I didn’t want us to rush past Christmas without talking about this understanding of the incarnation, because I suspect that if it helps me make sense of it, it will help others too. Let me be clear. I’m not suggesting you should abandon Anslem’s view – or any other theory of atonement or incarnation - that holds truth for you. But it is good to recognise them as theories. everything about God is ultimately mystery. Yet having said that, I think the view that incarnation is not an after-thought in the mind of God, might be part of the answer to what it means for God to pitch tent in Chandler’s Ford. I think that when many people look at the church, and how permanent it is in contrast to their fragility, they (and maybe some of us) think we’re not good enough. That in order to belong - or to belong fully - we need to be good. Most of us have stuff about our lives that we don’t like, and some of us believe it makes us unacceptable to God. Often-times we can’t clearly articulate what that is. Rather, it’s a general sense of shame about who we are, that gets in the way. And it distances us from church, and more importantly, from God. So, I’m challenged by this comment of Richard Rohr’s. “Jesus did not come to change the mind of God about humanity (it did not need changing)! Jesus came to change the mind of humanity about God.” (5) And I want to say that Christians – the church – us / we - need to be involved in changing people’s mind about God and the church. And that means that our lives need to witness to the reality, that even ‘though we are less than perfect, even ‘though we are broken, God uses us because God loves us. So, we’re invited, to do as Jesus did, and pitch our tents among people who are suffering and struggling with life (because we’re no different). A few of these will be in the church. Some will use the Dovetail café, come to fellowship groups, or children’s and young people’s activities. But many won’t. They’ll be your neighbours. The people you work with. Those who share your life in other ways. In Jesus’ time, those who responded to him were called “sinners” and “unclean” by the religious people. Tax collectors, those assumed to be prostitutes, people who were blind, deaf or disabled. The shepherds and others who lived beyond the pale. People in whose lives fragility and impermanence is embodied. Because I suspect they sensed that he was comfortable with his. You may not think of yourself in these terms. Yet I think this is what unites us – with each other – and with him. And it’s brings me to my third theme.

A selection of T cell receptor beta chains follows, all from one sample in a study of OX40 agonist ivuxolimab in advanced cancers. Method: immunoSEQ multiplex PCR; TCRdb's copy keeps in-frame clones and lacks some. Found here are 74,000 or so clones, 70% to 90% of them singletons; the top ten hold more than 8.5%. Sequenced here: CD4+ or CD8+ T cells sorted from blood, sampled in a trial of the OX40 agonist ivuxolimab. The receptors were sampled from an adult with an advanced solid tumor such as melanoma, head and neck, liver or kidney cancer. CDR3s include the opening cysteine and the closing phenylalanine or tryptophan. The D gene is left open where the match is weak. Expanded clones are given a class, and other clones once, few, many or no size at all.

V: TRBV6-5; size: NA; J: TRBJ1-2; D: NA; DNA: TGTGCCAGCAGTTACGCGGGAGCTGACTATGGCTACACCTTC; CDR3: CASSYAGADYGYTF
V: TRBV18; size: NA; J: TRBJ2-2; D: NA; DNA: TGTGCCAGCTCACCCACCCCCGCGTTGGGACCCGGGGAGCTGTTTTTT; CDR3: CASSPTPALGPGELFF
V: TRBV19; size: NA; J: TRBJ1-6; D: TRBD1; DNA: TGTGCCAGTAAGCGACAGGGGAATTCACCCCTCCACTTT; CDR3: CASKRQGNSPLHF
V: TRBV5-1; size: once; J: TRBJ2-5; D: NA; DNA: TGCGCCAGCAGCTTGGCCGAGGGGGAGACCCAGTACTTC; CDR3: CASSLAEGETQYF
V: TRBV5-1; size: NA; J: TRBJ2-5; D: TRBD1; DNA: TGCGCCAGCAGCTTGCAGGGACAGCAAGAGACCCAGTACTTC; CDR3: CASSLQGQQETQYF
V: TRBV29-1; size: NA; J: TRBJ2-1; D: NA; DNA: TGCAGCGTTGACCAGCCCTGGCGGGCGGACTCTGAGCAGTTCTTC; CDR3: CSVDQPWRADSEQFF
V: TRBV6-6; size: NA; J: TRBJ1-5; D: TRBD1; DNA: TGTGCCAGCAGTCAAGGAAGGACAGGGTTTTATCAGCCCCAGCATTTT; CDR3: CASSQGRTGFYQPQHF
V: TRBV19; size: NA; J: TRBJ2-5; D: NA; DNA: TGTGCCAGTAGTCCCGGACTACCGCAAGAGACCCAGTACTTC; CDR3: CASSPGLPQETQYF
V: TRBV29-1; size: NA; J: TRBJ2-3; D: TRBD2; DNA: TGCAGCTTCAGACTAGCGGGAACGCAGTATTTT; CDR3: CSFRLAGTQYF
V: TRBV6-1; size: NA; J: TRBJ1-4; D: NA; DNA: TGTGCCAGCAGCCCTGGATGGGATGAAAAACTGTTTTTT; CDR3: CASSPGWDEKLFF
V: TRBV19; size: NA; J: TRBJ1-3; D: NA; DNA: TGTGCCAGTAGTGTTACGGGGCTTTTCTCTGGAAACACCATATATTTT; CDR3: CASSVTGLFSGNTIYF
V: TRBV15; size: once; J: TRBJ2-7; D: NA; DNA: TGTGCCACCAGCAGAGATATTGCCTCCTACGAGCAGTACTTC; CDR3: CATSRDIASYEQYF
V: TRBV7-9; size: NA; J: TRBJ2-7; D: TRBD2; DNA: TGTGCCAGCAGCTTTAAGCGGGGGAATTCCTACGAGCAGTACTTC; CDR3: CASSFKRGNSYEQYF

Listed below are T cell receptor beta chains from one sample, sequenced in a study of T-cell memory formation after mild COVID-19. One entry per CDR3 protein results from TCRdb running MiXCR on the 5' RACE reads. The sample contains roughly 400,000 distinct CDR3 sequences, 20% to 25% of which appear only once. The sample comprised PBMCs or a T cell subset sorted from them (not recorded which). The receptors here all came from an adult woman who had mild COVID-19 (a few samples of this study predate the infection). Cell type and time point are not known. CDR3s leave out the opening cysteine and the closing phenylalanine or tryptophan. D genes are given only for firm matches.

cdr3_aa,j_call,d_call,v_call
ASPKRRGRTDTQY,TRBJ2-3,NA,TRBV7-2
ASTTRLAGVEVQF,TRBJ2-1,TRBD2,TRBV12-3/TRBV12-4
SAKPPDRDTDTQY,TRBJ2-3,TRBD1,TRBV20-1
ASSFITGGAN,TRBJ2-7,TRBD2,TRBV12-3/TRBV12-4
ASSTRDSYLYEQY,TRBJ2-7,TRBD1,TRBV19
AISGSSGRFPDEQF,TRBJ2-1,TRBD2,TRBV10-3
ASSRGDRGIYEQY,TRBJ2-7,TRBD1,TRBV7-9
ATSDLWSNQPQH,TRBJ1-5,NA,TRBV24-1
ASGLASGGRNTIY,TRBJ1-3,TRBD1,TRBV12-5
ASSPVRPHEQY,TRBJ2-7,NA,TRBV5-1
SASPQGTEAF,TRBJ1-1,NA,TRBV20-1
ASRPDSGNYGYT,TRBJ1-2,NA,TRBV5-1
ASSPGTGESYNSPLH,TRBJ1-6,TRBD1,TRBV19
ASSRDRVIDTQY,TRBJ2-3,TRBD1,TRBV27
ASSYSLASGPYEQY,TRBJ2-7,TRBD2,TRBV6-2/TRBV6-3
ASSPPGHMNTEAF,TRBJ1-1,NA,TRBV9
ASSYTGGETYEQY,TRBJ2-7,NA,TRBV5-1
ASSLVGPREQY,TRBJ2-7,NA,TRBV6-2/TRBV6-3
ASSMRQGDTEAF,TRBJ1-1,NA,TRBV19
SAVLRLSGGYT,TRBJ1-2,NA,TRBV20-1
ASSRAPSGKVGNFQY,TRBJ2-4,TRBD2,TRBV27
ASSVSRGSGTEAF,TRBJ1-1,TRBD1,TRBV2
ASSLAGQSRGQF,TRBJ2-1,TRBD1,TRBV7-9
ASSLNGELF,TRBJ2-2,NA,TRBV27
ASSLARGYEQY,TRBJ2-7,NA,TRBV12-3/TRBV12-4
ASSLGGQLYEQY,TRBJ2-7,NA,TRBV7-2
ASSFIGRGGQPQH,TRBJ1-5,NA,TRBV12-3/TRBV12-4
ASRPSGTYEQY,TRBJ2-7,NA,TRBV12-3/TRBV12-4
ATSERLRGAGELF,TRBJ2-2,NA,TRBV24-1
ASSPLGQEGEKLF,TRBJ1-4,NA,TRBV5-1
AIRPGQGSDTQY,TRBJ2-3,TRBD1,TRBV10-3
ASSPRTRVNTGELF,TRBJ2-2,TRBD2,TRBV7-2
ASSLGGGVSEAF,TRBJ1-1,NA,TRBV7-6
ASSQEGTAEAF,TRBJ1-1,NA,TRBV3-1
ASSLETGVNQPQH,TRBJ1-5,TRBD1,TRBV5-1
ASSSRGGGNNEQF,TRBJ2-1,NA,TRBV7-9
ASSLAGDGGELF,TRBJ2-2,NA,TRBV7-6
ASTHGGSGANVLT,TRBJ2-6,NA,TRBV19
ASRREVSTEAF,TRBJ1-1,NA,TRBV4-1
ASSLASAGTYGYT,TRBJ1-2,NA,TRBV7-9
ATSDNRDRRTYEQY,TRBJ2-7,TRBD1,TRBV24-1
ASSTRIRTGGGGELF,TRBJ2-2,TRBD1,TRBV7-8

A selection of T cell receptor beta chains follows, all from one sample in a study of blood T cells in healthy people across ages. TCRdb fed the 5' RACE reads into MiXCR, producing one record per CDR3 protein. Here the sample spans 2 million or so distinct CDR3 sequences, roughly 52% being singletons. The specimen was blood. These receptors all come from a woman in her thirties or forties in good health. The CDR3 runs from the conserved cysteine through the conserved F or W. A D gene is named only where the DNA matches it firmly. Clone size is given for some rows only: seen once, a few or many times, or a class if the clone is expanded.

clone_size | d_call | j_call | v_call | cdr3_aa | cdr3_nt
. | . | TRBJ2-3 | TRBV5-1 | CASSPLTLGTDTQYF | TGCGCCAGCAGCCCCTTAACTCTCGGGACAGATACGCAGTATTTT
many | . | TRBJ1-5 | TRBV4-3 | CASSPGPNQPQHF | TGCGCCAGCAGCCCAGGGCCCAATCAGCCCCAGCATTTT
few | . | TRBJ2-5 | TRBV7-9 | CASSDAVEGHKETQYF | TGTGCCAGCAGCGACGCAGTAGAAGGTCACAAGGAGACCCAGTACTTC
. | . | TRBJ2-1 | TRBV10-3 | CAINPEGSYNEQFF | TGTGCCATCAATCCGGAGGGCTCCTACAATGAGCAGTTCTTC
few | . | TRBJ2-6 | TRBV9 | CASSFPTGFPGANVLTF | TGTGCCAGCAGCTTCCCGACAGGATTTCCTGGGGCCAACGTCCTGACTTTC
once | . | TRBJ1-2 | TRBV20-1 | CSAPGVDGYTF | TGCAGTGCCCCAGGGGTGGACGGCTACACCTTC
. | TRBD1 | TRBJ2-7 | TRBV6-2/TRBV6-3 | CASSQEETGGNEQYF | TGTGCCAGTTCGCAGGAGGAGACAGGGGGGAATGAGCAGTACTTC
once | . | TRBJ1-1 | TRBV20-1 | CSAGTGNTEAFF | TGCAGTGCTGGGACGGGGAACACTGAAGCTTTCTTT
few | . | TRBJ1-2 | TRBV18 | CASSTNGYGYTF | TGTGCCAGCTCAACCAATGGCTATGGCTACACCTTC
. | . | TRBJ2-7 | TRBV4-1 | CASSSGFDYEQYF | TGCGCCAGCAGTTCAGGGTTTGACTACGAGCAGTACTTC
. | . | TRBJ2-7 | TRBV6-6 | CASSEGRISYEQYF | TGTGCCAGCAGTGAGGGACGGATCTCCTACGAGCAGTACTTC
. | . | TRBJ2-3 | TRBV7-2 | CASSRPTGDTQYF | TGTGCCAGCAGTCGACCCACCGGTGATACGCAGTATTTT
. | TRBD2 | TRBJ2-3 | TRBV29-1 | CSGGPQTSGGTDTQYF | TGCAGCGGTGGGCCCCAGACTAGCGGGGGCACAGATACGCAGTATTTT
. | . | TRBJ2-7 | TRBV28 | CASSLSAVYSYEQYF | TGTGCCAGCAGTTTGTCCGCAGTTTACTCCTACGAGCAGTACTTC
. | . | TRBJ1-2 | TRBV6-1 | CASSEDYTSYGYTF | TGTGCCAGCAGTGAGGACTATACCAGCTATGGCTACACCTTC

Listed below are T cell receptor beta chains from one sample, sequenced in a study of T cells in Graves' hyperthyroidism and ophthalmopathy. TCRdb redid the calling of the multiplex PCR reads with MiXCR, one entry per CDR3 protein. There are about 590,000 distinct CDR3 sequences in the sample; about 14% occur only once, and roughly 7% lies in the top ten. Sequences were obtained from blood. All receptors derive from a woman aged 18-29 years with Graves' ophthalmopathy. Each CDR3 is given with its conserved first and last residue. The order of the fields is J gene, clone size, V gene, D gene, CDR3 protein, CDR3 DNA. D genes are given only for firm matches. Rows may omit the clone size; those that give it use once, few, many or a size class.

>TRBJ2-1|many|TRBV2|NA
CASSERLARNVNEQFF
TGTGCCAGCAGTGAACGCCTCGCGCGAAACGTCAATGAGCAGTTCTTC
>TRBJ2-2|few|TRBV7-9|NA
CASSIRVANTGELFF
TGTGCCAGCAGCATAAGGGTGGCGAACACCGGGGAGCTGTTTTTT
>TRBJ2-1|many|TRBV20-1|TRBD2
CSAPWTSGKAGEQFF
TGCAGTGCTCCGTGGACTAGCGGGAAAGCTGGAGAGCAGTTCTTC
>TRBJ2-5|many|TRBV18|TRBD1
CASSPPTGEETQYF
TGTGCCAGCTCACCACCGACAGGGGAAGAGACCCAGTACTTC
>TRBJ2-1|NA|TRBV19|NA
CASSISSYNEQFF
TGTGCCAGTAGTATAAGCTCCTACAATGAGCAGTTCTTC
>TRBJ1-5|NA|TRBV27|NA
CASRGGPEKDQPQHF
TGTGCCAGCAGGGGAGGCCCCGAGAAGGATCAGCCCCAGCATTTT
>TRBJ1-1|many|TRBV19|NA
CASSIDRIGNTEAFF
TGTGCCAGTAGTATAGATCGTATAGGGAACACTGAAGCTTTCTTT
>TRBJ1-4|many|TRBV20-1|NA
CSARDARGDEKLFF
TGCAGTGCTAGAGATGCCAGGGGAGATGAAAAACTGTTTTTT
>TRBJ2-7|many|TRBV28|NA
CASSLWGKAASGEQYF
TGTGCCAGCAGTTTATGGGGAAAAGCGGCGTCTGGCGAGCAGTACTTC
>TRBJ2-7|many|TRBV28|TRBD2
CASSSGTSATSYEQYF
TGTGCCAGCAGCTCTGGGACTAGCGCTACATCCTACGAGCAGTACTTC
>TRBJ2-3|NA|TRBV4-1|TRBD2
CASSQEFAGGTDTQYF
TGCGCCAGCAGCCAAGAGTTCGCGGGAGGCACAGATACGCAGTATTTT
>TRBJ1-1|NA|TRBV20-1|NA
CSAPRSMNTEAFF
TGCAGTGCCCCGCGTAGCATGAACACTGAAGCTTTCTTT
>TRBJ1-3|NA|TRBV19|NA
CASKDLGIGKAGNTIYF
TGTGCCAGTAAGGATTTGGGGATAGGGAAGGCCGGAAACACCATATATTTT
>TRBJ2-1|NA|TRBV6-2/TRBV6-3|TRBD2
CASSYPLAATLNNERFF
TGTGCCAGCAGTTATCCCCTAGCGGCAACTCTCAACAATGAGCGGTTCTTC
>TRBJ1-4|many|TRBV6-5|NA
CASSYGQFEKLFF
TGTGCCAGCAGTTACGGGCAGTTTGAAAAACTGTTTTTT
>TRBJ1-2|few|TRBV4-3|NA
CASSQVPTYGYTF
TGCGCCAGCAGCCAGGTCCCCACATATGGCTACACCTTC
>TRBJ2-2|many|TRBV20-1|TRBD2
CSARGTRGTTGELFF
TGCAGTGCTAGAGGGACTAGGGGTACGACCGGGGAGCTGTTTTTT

To love. To God’s love for us. To the love that transforms us… Earlier on, I said John’s Gospel speaks about two different spheres or modes, of God’s presence. One of them is the earthly sphere of the incarnate Word, Jesus Christ, who pitched his tent among us. I showed you pictures of tents occupied by refugees and homeless people. And invited you to ponder what it might mean for the Word to pitch his tent in Chandler’s Ford or in this circuit. I think that the second sphere, the eternal sphere of the cosmic Word, is also part of the answer that question. So, I need to say more about the cosmic Christ, who is the bigger picture that John and Paul stretch us into. As they invite us to go beyond what we already know so that they can surprise us with love. You’ll have noticed that the way the Gospels and Paul’s letters speak about the second person of the Trinity is different. Paul’s letters do not tell stories of his earthly life. They speak about Jesus Christ, as a cosmic figure, who exists eternally. Whereas, when we meet Jesus in the Gospels, he is sometimes called Master, Lord, or Rabbi. But not Christ, except when Peter recognises him as, “the Christ.” The Gospels tell the story of Jesus, who is both human and divine, whose glory shone as he pitched his tent in 1st century Palestine. He was born there, so that the fullness of what God began, can be realised in us. And having been born as a human being there, he isn’t found in any other place or time, in that form. Yet, all that he was, through his birth, life, suffering, death and resurrection, is now part of God. As the cosmic, the eternal, Christ. And just as in the beginning at creation, and in the 1st century through the incarnation, God’s love continues to overflow. But now, through those bound to Christ, in every time and place. Through the mystery of people being transformed ever more fully into the image and likeness of God. Through people who have experienced God’s love, received the good news, and are now sharing it with others. When we see how far the tents of refugee and homeless people spread around the world, even before we take account of the suffering known to us, it would be easy to despair. For by ourselves, we cannot heal or reconcile the broken world in which we live, but listen to what Richard Rohr says. “Jesus the Christ has… planted within creation a cosmic hope, and you cannot help but see it in so many unexplainable and wonderful events and people. The ‘problem of good’ is just as much an enigma and mystery as is the oft-bemoaned ‘problem of evil.’” (5) This is the grace, the truth and glory of the overflowing love of God – Creator / Father, Jesus Christ, and the Holy Spirit that Bonaventure, another mediaeval theologian described as a “‘fountain fullness’ that flows, overflows, and fills all things.” (5)